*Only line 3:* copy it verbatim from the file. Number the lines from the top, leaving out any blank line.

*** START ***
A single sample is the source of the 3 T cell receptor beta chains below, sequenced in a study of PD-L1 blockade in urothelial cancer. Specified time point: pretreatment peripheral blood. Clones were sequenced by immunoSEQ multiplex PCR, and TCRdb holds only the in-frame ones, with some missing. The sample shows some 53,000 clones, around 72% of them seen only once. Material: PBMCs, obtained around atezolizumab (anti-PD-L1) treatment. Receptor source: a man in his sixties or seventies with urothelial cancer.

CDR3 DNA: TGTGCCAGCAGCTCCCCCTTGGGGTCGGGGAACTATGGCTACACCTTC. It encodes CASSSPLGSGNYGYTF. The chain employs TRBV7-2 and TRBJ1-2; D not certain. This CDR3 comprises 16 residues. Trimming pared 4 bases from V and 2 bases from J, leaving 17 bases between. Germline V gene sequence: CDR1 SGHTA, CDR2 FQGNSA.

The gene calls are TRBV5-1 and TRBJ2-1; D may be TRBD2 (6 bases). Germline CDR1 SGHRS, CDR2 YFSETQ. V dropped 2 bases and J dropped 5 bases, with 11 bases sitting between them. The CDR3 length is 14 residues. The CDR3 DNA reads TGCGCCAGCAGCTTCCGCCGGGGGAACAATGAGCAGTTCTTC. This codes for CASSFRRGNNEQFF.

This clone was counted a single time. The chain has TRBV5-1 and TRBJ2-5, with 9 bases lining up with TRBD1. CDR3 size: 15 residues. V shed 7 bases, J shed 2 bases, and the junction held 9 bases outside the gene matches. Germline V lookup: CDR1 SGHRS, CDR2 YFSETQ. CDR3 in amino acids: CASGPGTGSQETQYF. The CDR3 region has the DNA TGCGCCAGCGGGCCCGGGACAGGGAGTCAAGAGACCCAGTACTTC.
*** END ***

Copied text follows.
The gene calls are TRBV5-1 and TRBJ2-1; D may be TRBD2 (6 bases). Germline CDR1 SGHRS, CDR2 YFSETQ. V dropped 2 bases and J dropped 5 bases, with 11 bases sitting between them. The CDR3 length is 14 residues. The CDR3 DNA reads TGCGCCAGCAGCTTCCGCCGGGGGAACAATGAGCAGTTCTTC. This codes for CASSFRRGNNEQFF.